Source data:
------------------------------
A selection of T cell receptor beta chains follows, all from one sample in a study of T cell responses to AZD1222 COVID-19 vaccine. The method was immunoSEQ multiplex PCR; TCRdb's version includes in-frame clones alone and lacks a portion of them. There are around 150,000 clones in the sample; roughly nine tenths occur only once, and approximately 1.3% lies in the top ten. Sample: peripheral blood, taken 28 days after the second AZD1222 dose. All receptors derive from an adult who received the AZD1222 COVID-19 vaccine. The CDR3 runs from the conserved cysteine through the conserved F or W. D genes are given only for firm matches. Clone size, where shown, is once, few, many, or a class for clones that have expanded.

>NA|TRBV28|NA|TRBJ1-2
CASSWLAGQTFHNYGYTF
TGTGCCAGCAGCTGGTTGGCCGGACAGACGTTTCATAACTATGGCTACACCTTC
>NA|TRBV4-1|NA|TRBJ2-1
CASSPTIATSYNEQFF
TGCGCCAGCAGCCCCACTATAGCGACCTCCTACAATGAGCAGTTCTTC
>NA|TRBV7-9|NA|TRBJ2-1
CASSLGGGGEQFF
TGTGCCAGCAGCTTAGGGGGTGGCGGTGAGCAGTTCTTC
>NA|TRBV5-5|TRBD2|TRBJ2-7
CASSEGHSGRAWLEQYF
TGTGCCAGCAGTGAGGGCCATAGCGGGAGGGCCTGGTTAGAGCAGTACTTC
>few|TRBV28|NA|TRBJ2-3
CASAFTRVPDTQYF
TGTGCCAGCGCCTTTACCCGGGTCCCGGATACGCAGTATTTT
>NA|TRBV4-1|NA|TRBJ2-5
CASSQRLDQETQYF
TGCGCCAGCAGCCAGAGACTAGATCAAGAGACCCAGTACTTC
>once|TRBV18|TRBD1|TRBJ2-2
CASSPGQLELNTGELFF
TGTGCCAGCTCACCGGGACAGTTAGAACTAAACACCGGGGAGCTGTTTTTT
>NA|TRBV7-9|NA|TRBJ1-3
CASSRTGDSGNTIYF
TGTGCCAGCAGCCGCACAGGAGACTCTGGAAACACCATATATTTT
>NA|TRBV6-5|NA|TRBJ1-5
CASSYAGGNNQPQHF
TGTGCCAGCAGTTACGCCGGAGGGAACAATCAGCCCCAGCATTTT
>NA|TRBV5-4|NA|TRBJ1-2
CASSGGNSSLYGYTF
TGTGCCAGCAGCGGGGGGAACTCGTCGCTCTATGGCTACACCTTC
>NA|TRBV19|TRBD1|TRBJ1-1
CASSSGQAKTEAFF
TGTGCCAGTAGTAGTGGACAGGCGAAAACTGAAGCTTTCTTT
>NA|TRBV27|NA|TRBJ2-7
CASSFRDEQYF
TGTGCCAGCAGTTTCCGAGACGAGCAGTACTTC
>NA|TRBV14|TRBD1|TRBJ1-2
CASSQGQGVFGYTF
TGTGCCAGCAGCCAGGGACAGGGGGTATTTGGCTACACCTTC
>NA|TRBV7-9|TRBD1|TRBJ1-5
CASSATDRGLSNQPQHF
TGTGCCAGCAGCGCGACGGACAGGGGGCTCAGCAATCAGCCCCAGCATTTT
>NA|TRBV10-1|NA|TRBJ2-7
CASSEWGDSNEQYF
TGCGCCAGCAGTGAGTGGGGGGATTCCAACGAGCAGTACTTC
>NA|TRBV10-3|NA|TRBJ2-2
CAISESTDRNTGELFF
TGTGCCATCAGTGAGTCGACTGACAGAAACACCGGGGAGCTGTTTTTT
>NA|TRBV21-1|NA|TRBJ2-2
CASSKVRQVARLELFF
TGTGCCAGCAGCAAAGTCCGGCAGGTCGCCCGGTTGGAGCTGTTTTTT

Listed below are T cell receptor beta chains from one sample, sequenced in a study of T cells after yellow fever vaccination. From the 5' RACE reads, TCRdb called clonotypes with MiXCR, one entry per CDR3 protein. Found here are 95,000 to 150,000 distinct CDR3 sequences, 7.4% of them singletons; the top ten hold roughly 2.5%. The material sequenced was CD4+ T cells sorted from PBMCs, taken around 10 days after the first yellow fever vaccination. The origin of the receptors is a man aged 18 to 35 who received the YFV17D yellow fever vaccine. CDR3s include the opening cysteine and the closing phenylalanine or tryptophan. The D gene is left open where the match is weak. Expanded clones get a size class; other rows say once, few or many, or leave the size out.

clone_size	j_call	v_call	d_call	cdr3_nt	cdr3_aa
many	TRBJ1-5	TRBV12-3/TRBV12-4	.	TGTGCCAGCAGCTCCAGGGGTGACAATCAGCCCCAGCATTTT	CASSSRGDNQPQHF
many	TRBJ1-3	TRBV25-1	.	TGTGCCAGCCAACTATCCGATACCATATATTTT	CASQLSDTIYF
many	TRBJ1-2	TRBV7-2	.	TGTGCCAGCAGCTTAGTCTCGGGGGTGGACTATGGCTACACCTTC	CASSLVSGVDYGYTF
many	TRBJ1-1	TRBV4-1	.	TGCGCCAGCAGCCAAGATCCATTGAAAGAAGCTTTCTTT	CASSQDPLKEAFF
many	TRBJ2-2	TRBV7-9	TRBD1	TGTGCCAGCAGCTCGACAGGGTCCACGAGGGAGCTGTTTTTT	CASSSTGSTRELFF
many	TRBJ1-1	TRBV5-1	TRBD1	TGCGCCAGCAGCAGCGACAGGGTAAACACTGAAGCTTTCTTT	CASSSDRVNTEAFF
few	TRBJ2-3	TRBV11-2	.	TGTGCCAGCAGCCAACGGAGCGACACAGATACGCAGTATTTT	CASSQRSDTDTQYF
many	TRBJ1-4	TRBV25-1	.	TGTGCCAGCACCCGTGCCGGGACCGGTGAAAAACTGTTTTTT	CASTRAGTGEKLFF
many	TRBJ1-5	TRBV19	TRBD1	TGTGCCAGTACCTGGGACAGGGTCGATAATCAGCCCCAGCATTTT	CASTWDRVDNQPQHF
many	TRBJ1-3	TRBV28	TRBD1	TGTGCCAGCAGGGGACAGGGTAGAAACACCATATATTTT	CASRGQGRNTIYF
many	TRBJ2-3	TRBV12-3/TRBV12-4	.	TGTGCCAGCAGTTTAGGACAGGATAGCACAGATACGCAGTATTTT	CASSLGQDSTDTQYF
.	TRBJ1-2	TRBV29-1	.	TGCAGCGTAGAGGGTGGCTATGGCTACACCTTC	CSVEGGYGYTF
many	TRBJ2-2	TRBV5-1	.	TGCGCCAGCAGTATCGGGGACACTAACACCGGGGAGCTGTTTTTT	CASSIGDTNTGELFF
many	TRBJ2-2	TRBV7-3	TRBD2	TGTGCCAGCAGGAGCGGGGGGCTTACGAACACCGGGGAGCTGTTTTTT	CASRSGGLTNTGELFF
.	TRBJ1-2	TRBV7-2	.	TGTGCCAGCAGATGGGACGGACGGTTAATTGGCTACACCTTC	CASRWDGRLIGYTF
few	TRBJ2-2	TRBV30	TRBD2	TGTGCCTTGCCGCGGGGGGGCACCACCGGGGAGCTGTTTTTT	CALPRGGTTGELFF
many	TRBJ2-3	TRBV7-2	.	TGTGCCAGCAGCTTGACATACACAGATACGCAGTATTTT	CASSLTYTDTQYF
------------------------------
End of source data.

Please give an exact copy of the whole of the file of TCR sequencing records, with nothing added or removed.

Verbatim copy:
A selection of T cell receptor beta chains follows, all from one sample in a study of T cell responses to AZD1222 COVID-19 vaccine. The method was immunoSEQ multiplex PCR; TCRdb's version includes in-frame clones alone and lacks a portion of them. There are around 150,000 clones in the sample; roughly nine tenths occur only once, and approximately 1.3% lies in the top ten. Sample: peripheral blood, taken 28 days after the second AZD1222 dose. All receptors derive from an adult who received the AZD1222 COVID-19 vaccine. The CDR3 runs from the conserved cysteine through the conserved F or W. D genes are given only for firm matches. Clone size, where shown, is once, few, many, or a class for clones that have expanded.

>NA|TRBV28|NA|TRBJ1-2
CASSWLAGQTFHNYGYTF
TGTGCCAGCAGCTGGTTGGCCGGACAGACGTTTCATAACTATGGCTACACCTTC
>NA|TRBV4-1|NA|TRBJ2-1
CASSPTIATSYNEQFF
TGCGCCAGCAGCCCCACTATAGCGACCTCCTACAATGAGCAGTTCTTC
>NA|TRBV7-9|NA|TRBJ2-1
CASSLGGGGEQFF
TGTGCCAGCAGCTTAGGGGGTGGCGGTGAGCAGTTCTTC
>NA|TRBV5-5|TRBD2|TRBJ2-7
CASSEGHSGRAWLEQYF
TGTGCCAGCAGTGAGGGCCATAGCGGGAGGGCCTGGTTAGAGCAGTACTTC
>few|TRBV28|NA|TRBJ2-3
CASAFTRVPDTQYF
TGTGCCAGCGCCTTTACCCGGGTCCCGGATACGCAGTATTTT
>NA|TRBV4-1|NA|TRBJ2-5
CASSQRLDQETQYF
TGCGCCAGCAGCCAGAGACTAGATCAAGAGACCCAGTACTTC
>once|TRBV18|TRBD1|TRBJ2-2
CASSPGQLELNTGELFF
TGTGCCAGCTCACCGGGACAGTTAGAACTAAACACCGGGGAGCTGTTTTTT
>NA|TRBV7-9|NA|TRBJ1-3
CASSRTGDSGNTIYF
TGTGCCAGCAGCCGCACAGGAGACTCTGGAAACACCATATATTTT
>NA|TRBV6-5|NA|TRBJ1-5
CASSYAGGNNQPQHF
TGTGCCAGCAGTTACGCCGGAGGGAACAATCAGCCCCAGCATTTT
>NA|TRBV5-4|NA|TRBJ1-2
CASSGGNSSLYGYTF
TGTGCCAGCAGCGGGGGGAACTCGTCGCTCTATGGCTACACCTTC
>NA|TRBV19|TRBD1|TRBJ1-1
CASSSGQAKTEAFF
TGTGCCAGTAGTAGTGGACAGGCGAAAACTGAAGCTTTCTTT
>NA|TRBV27|NA|TRBJ2-7
CASSFRDEQYF
TGTGCCAGCAGTTTCCGAGACGAGCAGTACTTC
>NA|TRBV14|TRBD1|TRBJ1-2
CASSQGQGVFGYTF
TGTGCCAGCAGCCAGGGACAGGGGGTATTTGGCTACACCTTC
>NA|TRBV7-9|TRBD1|TRBJ1-5
CASSATDRGLSNQPQHF
TGTGCCAGCAGCGCGACGGACAGGGGGCTCAGCAATCAGCCCCAGCATTTT
>NA|TRBV10-1|NA|TRBJ2-7
CASSEWGDSNEQYF
TGCGCCAGCAGTGAGTGGGGGGATTCCAACGAGCAGTACTTC
>NA|TRBV10-3|NA|TRBJ2-2
CAISESTDRNTGELFF
TGTGCCATCAGTGAGTCGACTGACAGAAACACCGGGGAGCTGTTTTTT
>NA|TRBV21-1|NA|TRBJ2-2
CASSKVRQVARLELFF
TGTGCCAGCAGCAAAGTCCGGCAGGTCGCCCGGTTGGAGCTGTTTTTT

Listed below are T cell receptor beta chains from one sample, sequenced in a study of T cells after yellow fever vaccination. From the 5' RACE reads, TCRdb called clonotypes with MiXCR, one entry per CDR3 protein. Found here are 95,000 to 150,000 distinct CDR3 sequences, 7.4% of them singletons; the top ten hold roughly 2.5%. The material sequenced was CD4+ T cells sorted from PBMCs, taken around 10 days after the first yellow fever vaccination. The origin of the receptors is a man aged 18 to 35 who received the YFV17D yellow fever vaccine. CDR3s include the opening cysteine and the closing phenylalanine or tryptophan. The D gene is left open where the match is weak. Expanded clones get a size class; other rows say once, few or many, or leave the size out.

clone_size	j_call	v_call	d_call	cdr3_nt	cdr3_aa
many	TRBJ1-5	TRBV12-3/TRBV12-4	.	TGTGCCAGCAGCTCCAGGGGTGACAATCAGCCCCAGCATTTT	CASSSRGDNQPQHF
many	TRBJ1-3	TRBV25-1	.	TGTGCCAGCCAACTATCCGATACCATATATTTT	CASQLSDTIYF
many	TRBJ1-2	TRBV7-2	.	TGTGCCAGCAGCTTAGTCTCGGGGGTGGACTATGGCTACACCTTC	CASSLVSGVDYGYTF
many	TRBJ1-1	TRBV4-1	.	TGCGCCAGCAGCCAAGATCCATTGAAAGAAGCTTTCTTT	CASSQDPLKEAFF
many	TRBJ2-2	TRBV7-9	TRBD1	TGTGCCAGCAGCTCGACAGGGTCCACGAGGGAGCTGTTTTTT	CASSSTGSTRELFF
many	TRBJ1-1	TRBV5-1	TRBD1	TGCGCCAGCAGCAGCGACAGGGTAAACACTGAAGCTTTCTTT	CASSSDRVNTEAFF
few	TRBJ2-3	TRBV11-2	.	TGTGCCAGCAGCCAACGGAGCGACACAGATACGCAGTATTTT	CASSQRSDTDTQYF
many	TRBJ1-4	TRBV25-1	.	TGTGCCAGCACCCGTGCCGGGACCGGTGAAAAACTGTTTTTT	CASTRAGTGEKLFF
many	TRBJ1-5	TRBV19	TRBD1	TGTGCCAGTACCTGGGACAGGGTCGATAATCAGCCCCAGCATTTT	CASTWDRVDNQPQHF
many	TRBJ1-3	TRBV28	TRBD1	TGTGCCAGCAGGGGACAGGGTAGAAACACCATATATTTT	CASRGQGRNTIYF
many	TRBJ2-3	TRBV12-3/TRBV12-4	.	TGTGCCAGCAGTTTAGGACAGGATAGCACAGATACGCAGTATTTT	CASSLGQDSTDTQYF
.	TRBJ1-2	TRBV29-1	.	TGCAGCGTAGAGGGTGGCTATGGCTACACCTTC	CSVEGGYGYTF
many	TRBJ2-2	TRBV5-1	.	TGCGCCAGCAGTATCGGGGACACTAACACCGGGGAGCTGTTTTTT	CASSIGDTNTGELFF
many	TRBJ2-2	TRBV7-3	TRBD2	TGTGCCAGCAGGAGCGGGGGGCTTACGAACACCGGGGAGCTGTTTTTT	CASRSGGLTNTGELFF
.	TRBJ1-2	TRBV7-2	.	TGTGCCAGCAGATGGGACGGACGGTTAATTGGCTACACCTTC	CASRWDGRLIGYTF
few	TRBJ2-2	TRBV30	TRBD2	TGTGCCTTGCCGCGGGGGGGCACCACCGGGGAGCTGTTTTTT	CALPRGGTTGELFF
many	TRBJ2-3	TRBV7-2	.	TGTGCCAGCAGCTTGACATACACAGATACGCAGTATTTT	CASSLTYTDTQYF